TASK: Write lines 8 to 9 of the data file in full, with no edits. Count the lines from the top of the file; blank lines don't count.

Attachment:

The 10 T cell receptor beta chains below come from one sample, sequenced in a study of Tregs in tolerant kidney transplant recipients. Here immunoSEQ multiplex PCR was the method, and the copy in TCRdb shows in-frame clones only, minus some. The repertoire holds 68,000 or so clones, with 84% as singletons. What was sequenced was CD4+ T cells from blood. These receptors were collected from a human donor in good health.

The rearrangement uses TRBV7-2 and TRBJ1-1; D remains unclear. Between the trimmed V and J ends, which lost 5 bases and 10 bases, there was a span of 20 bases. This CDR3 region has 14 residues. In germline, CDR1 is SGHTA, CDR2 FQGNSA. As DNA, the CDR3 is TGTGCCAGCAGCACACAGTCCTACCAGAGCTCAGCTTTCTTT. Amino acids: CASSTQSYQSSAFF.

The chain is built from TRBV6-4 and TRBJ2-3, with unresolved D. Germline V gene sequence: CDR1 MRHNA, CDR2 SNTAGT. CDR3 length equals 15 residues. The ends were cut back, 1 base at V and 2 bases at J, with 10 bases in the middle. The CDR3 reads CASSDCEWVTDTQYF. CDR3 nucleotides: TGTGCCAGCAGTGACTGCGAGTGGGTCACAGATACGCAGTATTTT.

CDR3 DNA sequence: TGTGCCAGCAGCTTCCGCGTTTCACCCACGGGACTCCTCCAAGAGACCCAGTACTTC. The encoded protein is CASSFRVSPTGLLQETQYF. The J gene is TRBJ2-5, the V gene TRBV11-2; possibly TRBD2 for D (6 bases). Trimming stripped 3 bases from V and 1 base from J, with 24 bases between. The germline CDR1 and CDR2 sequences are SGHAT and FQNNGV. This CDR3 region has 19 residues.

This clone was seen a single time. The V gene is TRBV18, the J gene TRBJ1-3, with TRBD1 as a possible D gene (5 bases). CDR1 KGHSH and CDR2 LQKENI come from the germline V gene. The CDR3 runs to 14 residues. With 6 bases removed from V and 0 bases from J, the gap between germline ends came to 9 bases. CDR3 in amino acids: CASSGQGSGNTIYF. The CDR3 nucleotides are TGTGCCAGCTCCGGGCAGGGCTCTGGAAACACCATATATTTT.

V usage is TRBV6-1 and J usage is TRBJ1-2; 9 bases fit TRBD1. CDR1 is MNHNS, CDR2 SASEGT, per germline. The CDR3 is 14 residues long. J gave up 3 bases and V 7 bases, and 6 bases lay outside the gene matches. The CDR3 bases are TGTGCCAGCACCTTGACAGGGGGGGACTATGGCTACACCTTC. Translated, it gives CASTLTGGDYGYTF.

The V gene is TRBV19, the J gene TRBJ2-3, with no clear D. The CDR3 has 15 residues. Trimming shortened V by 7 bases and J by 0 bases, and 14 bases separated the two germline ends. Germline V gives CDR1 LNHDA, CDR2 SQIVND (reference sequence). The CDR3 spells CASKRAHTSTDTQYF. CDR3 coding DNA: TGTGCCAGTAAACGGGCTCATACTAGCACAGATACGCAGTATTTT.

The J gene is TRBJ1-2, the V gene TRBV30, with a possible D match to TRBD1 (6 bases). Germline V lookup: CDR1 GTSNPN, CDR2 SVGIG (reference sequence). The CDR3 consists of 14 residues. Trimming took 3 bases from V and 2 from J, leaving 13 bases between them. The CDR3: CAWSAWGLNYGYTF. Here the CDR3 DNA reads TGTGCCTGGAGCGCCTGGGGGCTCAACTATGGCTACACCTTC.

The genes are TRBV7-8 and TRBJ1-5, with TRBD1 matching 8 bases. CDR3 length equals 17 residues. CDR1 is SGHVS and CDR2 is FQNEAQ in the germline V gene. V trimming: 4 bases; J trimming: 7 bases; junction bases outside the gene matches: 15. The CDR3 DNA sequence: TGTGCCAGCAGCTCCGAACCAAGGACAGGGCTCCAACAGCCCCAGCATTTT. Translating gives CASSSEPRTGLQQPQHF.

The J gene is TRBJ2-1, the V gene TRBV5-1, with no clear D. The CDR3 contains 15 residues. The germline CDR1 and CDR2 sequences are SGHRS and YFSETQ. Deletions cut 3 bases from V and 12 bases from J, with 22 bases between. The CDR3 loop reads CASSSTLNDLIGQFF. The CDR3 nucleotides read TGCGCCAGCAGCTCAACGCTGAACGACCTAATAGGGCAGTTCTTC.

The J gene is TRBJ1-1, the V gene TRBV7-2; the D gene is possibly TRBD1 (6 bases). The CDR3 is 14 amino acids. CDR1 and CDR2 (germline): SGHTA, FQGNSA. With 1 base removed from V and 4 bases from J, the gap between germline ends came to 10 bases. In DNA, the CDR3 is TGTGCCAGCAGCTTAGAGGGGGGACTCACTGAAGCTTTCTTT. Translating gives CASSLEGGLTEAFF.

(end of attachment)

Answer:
The J gene is TRBJ1-2, the V gene TRBV30, with a possible D match to TRBD1 (6 bases). Germline V lookup: CDR1 GTSNPN, CDR2 SVGIG (reference sequence). The CDR3 consists of 14 residues. Trimming took 3 bases from V and 2 from J, leaving 13 bases between them. The CDR3: CAWSAWGLNYGYTF. Here the CDR3 DNA reads TGTGCCTGGAGCGCCTGGGGGCTCAACTATGGCTACACCTTC.

The genes are TRBV7-8 and TRBJ1-5, with TRBD1 matching 8 bases. CDR3 length equals 17 residues. CDR1 is SGHVS and CDR2 is FQNEAQ in the germline V gene. V trimming: 4 bases; J trimming: 7 bases; junction bases outside the gene matches: 15. The CDR3 DNA sequence: TGTGCCAGCAGCTCCGAACCAAGGACAGGGCTCCAACAGCCCCAGCATTTT. Translating gives CASSSEPRTGLQQPQHF.